Tuesday, July 16, 2013

Insurance Agents Open Property to Clients Who Lost Homes


BLACK FOREST - Andy Taylor and Rene Thomsen might be the best insurance agents ever.

When their evacuated policy holders began calling June 12 to ask about compensation for temporary housing, the married insurance team, who were evacuated from their home the day before, opened the lot behind their office to customers fleeing the Black Forest fire.

The 10-acre property became a campsite for three families and their animals, including horses, dogs and cats. Even Judy von Ahlefeldt, the one-woman news organization who produces the weekly Black Forest News, is operating out of the converted space since losing her home in the fire.

"That's how it is out here," said Taylor, 53. "It wasn't even a conscious decision. That's how people treat each other in the forest. We're all neighbors. If it wasn't us, it'd be someone else."

Taylor and Thomsen, whose satellite Farmer's Insurance agency serves a few hundred families in the Black Forest area, lost their barn and acres of now-scorched property, but their home remained mostly unscathed. The two are living out a mobile home, camping alongside their policy holders.

Roughly 12 of their clients lost everything in the fire. Among their clients were Marc and Robin Herklotz, the married couple that died as they prepared to flee. The Herklotzes only owned a policy with Taylor and Thomsen for about a year, but, as with every policy holder they manage, the couple had become family.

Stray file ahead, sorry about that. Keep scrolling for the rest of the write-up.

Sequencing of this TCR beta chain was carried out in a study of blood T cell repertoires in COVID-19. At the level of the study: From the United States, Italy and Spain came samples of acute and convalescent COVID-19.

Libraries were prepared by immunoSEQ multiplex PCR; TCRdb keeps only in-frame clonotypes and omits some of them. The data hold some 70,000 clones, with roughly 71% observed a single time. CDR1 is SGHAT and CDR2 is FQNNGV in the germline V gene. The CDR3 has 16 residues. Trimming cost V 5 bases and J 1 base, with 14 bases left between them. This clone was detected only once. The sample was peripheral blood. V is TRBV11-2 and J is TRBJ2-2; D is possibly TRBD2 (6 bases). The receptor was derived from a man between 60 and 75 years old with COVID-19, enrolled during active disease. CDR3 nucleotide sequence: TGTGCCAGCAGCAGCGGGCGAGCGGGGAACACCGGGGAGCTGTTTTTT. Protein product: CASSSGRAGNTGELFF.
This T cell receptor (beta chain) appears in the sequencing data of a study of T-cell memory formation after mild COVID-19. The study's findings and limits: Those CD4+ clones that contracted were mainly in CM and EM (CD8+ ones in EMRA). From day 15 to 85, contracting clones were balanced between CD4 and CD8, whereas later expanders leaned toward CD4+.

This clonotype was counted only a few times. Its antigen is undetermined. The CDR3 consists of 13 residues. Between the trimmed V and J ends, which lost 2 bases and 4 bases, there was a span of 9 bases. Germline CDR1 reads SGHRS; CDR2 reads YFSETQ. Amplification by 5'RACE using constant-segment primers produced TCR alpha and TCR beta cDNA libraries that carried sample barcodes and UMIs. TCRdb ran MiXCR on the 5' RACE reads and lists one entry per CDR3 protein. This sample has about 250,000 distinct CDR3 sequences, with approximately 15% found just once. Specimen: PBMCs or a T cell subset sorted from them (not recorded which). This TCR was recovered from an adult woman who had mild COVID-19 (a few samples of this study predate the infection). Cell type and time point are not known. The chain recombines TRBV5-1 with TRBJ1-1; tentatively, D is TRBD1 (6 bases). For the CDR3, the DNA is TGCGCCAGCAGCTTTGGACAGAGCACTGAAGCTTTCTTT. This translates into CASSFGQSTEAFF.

"It just makes me sick to my stomach," said Thomsen, 54.

Despite their obvious generosity, Taylor and Thomsen don't recognize their compassion as unusual. They are amazed and inspired by the magnanimity of others, including local businesses that have shelled-out thousands of dollars in materials and help for free.

"You really have to know these people to understand that if there were Farmer's insurance holders in need, or any other insurance holder for that matter, they would be willing to help on any level," said Jim Vincent, who lost his home in the fire and has a policy with Taylor and Thomsen. "Their door is always open to anyone in need."

Even with their lives damaged, the self-described road hounds will stay put, even if some of their policy holders may not.

How long will they let their newfound neighbors camp out in their backyard? Indefinitely.

"They might only have to stay here for two or three weeks," Thomsen said. "They have enough on their minds right now."

Article Source: The Gazette